It’s the year 2154. Lisse and her friends have been deemed unemployable in the eyes of society. Now they must scavenge the disintegrating city for food and shelter just to make ends meet.
But their dismal existence starts to look up when Lisse and her friends are invited to participate in the Game, an experience highly regarded in their society. The Game is a virtual reality in which they are challenged to survive. But as they spend more time in the Game, the line between reality and fantasy starts to blur. What started as a simple exercise quickly becomes a test of endurance, trust and their will to live.
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MONICA HUGHES was the author of over thirty-five books. She received numerous literary awards, including, in 1982 and 1983, the Governor General’s Award (then known as the Canada Council Prize) for Children’s Literature. In 2002 Monica was made a member of the Order of Canada. She passed away in March 2003.From Kirkus Reviews:
The choice for high-school graduates in 2154: to live on the dole or become colonists. Lisse and her friends are bright, caring young people, but there are no jobs. Thrown together by a computer, they forge a fortress from an abandoned warehouse and learn to live with one another, avoiding the streets' drugs and hedonism. Suddenly, there comes an invitation to the Game: shared computer-induced experiences in a wild, virgin wilderness. Always, when injury threatens, the computer pulls them back--until the last time, when they discover that they have actually emigrated to another part of the galaxy. Using their individual and group skills, they start to conquer the new planet, ultimately meeting and intermarrying with other groups of colonists. Hughes, a facile, experienced writer, knows how to keep a story moving. She conveys a real sense of social threat; the reader cares about the group's small victories over the mean streets. Unfortunately, she telegraphs her punches: the new planet may astonish the characters, but it won't surprise the reader. The details of environment and skills to cope with it are adroitly done; but the hard technology--e.g., computer-induced reality and painless, undetected transport across light-years-- are less convincing, while the tidy conclusion has a perfunctory feel. A mixed effort, but entertaining. (Fiction. 12+) -- Copyright ©1991, Kirkus Associates, LP. All rights reserved.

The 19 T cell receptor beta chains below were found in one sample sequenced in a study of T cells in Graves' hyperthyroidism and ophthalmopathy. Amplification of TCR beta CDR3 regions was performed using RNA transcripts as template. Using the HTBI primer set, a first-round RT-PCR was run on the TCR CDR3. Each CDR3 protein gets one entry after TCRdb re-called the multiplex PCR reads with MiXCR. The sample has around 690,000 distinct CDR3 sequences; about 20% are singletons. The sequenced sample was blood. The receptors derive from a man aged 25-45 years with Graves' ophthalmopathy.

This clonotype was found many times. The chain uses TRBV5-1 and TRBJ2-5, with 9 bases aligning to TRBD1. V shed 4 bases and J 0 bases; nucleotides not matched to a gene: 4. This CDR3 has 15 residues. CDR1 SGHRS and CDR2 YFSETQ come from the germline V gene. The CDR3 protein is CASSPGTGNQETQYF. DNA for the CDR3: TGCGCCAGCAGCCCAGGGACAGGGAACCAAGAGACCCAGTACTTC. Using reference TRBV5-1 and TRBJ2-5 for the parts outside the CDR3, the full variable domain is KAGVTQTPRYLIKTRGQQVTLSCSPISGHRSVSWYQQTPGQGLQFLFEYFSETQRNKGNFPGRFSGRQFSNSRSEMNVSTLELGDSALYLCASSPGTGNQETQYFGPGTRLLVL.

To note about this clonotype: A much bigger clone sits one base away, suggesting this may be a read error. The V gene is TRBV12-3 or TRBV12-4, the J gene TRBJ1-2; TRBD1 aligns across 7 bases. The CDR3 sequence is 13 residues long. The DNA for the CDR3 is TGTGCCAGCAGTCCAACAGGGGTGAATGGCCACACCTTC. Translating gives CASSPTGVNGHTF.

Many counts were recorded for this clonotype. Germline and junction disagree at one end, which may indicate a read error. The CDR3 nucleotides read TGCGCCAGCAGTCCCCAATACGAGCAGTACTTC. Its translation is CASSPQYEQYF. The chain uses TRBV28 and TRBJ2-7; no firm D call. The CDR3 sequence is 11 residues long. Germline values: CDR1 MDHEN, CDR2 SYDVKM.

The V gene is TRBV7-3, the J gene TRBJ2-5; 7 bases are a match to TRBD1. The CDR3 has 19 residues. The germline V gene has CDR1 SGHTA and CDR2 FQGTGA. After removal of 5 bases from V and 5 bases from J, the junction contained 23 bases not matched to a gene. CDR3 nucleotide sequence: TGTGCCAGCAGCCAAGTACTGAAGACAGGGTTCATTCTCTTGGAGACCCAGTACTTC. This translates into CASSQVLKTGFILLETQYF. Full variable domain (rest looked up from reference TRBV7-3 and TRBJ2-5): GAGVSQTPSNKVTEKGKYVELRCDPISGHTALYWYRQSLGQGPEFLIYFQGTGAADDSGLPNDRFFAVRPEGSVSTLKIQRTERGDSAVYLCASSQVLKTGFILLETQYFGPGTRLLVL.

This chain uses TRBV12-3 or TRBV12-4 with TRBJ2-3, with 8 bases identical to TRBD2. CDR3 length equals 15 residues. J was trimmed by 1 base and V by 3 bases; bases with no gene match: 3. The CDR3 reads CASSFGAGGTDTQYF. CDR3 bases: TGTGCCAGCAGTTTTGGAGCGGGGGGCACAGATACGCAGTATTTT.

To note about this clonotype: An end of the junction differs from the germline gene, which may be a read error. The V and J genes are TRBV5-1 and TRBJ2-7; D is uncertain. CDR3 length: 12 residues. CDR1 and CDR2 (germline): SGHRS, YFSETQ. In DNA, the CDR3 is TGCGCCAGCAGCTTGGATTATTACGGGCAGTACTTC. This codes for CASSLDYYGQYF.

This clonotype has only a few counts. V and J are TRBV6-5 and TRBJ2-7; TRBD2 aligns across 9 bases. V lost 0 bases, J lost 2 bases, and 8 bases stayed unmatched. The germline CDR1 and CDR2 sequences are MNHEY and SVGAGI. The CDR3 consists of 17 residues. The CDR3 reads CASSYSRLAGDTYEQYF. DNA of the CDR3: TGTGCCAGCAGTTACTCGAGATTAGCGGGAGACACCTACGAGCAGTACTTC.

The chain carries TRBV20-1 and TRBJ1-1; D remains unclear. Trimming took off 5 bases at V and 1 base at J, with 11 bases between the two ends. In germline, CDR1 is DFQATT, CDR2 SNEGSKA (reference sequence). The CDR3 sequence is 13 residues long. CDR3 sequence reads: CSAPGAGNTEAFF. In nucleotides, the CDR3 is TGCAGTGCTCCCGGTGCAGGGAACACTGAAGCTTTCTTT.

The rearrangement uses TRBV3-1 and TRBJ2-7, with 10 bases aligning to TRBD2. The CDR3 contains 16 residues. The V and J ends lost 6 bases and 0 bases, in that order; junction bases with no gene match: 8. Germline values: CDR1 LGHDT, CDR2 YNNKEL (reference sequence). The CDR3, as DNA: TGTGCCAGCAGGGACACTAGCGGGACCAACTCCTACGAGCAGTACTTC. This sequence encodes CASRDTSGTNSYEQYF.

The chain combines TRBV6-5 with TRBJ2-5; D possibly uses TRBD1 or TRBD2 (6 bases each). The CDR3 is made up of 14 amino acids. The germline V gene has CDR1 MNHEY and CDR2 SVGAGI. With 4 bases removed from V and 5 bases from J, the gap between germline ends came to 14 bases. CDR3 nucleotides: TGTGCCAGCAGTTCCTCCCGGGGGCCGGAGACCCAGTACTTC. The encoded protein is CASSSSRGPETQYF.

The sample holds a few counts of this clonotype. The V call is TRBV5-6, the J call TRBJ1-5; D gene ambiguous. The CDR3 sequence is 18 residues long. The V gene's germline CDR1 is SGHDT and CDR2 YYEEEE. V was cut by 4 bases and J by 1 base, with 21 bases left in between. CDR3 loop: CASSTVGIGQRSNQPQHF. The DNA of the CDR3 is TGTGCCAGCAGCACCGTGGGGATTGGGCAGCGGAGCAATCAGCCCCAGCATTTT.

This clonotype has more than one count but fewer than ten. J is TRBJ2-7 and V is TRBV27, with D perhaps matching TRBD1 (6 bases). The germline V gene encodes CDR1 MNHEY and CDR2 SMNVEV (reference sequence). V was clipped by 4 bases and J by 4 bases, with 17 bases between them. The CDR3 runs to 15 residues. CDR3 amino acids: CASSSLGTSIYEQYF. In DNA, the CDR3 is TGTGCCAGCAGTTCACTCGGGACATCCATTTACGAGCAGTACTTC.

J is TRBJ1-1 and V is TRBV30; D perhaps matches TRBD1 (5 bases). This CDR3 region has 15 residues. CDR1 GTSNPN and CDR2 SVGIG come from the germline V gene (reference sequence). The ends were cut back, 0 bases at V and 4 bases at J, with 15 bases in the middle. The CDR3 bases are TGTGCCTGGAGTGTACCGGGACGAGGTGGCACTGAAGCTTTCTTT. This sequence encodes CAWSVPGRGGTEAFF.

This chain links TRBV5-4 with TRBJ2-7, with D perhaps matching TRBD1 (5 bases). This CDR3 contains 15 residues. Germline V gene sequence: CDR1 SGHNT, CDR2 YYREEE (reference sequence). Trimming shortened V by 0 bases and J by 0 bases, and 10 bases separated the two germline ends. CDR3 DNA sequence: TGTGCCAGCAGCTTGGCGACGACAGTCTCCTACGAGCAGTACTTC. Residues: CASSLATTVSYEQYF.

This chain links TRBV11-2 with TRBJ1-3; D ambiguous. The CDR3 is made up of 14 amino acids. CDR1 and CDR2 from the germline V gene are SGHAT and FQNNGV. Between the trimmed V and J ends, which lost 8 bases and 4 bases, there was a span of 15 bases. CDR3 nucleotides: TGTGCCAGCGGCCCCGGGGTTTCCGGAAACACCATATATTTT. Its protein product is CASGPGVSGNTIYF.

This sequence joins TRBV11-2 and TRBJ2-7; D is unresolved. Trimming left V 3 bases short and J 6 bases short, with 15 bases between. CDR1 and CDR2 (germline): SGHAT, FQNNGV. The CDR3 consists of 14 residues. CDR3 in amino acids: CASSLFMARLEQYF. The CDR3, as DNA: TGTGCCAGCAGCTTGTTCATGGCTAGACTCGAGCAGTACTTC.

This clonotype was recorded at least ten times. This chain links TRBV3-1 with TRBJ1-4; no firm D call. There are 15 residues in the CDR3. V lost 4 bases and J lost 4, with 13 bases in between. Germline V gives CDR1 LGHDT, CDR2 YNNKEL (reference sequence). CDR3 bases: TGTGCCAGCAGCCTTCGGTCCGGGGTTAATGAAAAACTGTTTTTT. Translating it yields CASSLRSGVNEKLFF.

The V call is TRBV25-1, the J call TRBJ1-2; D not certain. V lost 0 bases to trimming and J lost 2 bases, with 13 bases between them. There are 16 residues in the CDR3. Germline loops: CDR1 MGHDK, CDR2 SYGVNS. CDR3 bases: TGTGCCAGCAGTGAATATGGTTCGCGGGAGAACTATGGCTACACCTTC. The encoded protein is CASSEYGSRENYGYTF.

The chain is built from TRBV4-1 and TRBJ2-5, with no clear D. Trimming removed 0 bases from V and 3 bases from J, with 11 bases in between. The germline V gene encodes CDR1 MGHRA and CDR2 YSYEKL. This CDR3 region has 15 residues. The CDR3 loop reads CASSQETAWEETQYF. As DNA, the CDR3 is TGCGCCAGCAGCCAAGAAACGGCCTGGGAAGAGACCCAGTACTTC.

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Book Description Harper Collins 2010-01-01, 2010. Softcover. Book Condition: New. Softcover. Publisher overstock, may contain remainder mark on edge. Bookseller Inventory # 9781443406192B